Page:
Hands on with Home Together

by Pierre SalaĂĽn | Jan 21, 2016 | Tutorial | IoT  Learning  Smart Home 

Hands on with Home Together

A couple of weeks ago, we were showcasing our latest smart home demo at CES, as you may have read in a previous blog post. The demo is now playable online!!

Try Home Together now!

As promised, we also made its sources publicly available so that you can play around with the behavior trees, just fork the project on github then add to the workbench! But some explanations might come in handy, so here it goes!


First off, a quick reminder of the scenario that we are playing with: a house (floor plan below) augmented with connected devices (indoor positioning system, light bulbs, TV, blinds, shower head) in which two occupants are living. One of these occupants, Gisele, wanders around the house randomly. The other one is controlled by you! You can place the player character in any room and control the corresponding light. Moreover, clicking on the TV will turn it on and place the player inside the living room.

Floor plan

0. living room 1. dining room 2. corridor 3. bathroom 4. WC 5. bedroom

Behavior trees

Let’s take a look at the craft ai behavior trees that are behind the mechanisms ruling this house. Each room is ruled by an agent running a common behavior tree, cleverly labeled Room.bt, described bellow

The common Room behavior tree

What it does, under the parallel node, is

  1. managing light bulb (leftmost branch),
  2. checking the light intensity value (second branch from the left),
  3. handling decision undoing (rightmost branch).

The parallel node is set to “propagate to all” so that it will reactivate any child once it has been terminated. The termination condition “fails if any fails”, combined with the “Stall” action as a child, will allow to keep the parallel node from terminating (its other children being designed so that they never fail).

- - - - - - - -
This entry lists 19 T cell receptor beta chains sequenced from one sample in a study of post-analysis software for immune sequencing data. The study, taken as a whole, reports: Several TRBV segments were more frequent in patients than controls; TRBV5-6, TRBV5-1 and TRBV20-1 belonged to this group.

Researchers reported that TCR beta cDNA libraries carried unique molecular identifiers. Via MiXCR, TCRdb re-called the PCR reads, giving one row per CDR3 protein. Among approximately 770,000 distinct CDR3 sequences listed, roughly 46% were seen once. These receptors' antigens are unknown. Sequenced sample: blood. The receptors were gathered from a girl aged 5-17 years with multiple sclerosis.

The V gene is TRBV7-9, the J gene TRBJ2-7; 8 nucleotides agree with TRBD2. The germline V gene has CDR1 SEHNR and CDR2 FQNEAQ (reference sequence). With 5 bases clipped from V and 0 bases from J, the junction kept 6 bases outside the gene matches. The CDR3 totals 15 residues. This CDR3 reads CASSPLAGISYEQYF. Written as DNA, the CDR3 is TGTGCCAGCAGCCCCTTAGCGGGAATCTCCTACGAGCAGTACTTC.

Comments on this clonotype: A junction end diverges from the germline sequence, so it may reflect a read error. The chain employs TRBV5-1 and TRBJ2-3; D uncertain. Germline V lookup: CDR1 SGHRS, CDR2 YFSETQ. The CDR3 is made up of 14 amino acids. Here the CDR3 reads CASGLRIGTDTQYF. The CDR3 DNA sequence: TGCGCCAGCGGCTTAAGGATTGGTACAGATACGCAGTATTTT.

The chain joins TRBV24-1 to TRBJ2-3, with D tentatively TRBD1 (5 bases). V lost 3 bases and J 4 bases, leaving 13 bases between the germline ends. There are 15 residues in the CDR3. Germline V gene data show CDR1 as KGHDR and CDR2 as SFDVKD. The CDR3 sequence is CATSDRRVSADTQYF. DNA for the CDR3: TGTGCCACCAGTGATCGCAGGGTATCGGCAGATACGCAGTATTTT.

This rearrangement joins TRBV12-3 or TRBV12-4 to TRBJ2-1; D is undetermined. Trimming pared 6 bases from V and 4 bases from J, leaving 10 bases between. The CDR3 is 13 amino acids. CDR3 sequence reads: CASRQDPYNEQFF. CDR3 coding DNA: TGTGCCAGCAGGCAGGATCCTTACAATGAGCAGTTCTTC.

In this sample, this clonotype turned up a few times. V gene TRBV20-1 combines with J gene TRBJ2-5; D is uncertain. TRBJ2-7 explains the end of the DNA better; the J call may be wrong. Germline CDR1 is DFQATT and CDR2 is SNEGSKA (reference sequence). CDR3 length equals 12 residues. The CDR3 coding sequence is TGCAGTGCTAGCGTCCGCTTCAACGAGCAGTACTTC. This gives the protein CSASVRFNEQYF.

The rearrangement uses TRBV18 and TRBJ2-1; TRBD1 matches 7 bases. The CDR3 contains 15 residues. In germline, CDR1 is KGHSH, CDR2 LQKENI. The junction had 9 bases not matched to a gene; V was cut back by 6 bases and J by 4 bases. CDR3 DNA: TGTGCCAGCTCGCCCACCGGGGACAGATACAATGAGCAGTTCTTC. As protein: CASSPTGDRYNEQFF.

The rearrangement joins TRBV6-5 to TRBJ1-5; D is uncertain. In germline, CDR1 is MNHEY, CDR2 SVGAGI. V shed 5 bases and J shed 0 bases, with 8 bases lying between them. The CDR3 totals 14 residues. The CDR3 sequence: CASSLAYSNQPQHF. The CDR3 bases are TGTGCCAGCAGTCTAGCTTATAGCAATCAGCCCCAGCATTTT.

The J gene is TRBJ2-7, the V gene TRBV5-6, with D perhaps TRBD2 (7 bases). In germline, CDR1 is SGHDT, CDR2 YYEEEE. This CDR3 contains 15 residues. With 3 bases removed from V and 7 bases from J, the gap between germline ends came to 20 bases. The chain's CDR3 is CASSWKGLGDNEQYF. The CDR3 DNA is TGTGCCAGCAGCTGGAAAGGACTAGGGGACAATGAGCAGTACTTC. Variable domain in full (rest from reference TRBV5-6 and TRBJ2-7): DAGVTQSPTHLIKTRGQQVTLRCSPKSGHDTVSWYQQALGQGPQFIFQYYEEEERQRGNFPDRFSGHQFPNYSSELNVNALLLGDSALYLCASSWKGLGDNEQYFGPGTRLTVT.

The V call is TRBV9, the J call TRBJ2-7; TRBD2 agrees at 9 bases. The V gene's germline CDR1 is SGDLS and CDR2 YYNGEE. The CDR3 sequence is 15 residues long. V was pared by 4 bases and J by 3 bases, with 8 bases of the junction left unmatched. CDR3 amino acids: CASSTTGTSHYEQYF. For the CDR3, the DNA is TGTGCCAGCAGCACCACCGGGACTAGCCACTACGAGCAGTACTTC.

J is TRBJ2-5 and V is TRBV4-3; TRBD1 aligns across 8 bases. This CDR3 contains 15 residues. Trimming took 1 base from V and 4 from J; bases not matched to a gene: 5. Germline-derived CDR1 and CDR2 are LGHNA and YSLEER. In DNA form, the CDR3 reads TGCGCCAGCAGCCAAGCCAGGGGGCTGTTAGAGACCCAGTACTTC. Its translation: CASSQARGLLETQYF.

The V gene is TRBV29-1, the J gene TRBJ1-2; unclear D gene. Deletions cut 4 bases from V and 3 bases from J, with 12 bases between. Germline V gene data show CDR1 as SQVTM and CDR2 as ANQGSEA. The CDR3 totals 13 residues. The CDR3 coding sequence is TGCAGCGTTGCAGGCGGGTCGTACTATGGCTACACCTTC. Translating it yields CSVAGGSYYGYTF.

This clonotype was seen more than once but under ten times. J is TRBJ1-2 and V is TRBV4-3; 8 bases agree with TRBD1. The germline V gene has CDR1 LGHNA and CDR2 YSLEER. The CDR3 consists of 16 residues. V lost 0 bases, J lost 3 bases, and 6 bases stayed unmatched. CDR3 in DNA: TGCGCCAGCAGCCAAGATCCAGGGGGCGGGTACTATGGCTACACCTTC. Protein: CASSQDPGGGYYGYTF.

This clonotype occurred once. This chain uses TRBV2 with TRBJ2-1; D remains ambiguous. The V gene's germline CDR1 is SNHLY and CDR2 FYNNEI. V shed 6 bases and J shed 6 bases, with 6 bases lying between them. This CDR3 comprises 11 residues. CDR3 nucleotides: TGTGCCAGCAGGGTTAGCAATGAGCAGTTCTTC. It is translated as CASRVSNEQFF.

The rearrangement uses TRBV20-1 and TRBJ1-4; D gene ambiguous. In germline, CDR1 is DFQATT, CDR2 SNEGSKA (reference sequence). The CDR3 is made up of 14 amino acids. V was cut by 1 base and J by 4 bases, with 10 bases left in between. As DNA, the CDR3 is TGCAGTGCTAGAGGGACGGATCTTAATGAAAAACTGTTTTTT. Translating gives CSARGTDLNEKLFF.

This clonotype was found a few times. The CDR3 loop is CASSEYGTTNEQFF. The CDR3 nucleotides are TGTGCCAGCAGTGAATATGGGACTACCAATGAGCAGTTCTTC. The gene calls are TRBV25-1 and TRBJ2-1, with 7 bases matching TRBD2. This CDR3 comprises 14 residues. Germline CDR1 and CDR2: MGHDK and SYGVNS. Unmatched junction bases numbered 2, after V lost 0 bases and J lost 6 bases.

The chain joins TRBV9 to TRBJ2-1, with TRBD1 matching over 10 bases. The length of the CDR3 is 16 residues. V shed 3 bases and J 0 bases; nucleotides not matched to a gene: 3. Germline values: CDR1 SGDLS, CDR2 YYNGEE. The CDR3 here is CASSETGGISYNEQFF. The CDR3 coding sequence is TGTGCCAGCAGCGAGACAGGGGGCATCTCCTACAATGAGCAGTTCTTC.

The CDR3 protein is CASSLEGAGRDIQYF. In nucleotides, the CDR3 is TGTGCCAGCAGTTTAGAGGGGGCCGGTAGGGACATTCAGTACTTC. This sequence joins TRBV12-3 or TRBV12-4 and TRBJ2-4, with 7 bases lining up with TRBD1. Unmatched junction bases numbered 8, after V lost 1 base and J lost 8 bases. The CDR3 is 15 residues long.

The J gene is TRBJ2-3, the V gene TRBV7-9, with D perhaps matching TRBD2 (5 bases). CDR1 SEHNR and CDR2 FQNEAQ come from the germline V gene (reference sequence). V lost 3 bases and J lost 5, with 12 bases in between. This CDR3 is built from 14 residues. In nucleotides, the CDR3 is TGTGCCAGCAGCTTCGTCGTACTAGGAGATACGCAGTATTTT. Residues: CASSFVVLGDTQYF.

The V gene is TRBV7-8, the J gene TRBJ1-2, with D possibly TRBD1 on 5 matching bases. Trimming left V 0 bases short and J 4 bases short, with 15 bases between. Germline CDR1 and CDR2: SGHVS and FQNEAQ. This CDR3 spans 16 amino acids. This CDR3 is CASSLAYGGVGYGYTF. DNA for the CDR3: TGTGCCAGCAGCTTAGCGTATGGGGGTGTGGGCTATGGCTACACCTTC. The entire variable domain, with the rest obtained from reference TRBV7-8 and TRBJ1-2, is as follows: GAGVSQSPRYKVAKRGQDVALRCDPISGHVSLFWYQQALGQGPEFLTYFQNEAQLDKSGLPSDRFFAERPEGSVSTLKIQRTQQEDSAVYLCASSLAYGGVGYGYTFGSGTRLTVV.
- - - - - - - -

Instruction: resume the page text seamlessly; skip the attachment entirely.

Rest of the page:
If we take a deeper look at the first branch, we have an embedded behavior tree RoomPresence.bt that is basically a switch case to take the different combination of presence and light intensity into account. In any case, another embedded behavior tree RoomPreferences.bt will then be called with specific parameters.

The Room Preferences behavior tree

In a first step, this behavior tree:

  • does nothing if it is called after an AI decision is undone by one of the inhabitants,
  • stores the current light settings then apply the new ones it received as parameters from its parent BT.

In a second step, the BT will keep checking on the light settings to update the preferences with new ones whenever they are manually changed.

This logic here is the basics of each room, but some rooms are equipped with other devices that will impact the rules described above. Thus, each room is specialized, ie: they are not calling directly Room.bt but a dedicated behavior tree that embeds Room.bt.

Let’s take the bathroom for instance. It is equipped with a Hydrao shower head which notifies whenever water consumption is excessive, and we want to turn this notification into a visual alert through the light bulbs.

To do so, the agent for the bathroom actually instantiates the Bathroom.bt behavior tree, that reads as follows:

The Bathroom behavior tree

First, it checks if there is someone inside (for the purpose of the demo, it only checks if the player is inside) to execute a specific branch; otherwise it will simply run Room.bt.

If someone is inside, it will run Room.bt for 15 seconds, then flashes the bathroom light from red to blue until your exit.


This demo sets an example of what an intelligent home could be with craft ai federating the automation and learning of users’ habits, but it would be possible to extend the use case and account for all of the possible connected devices that could come up in such a place. Imagine: security systems, speakers, thermostats, virtually every electrical device plugged into a connected outlet… and even companion robots.

All of those pieces of technology could be interacting within this unified ecosystem by using the craft ai platform.

Now you can try this at home! We’re eager to hear what you think, do not hesitate to send us feedback on potential ideas or issues you may encounter.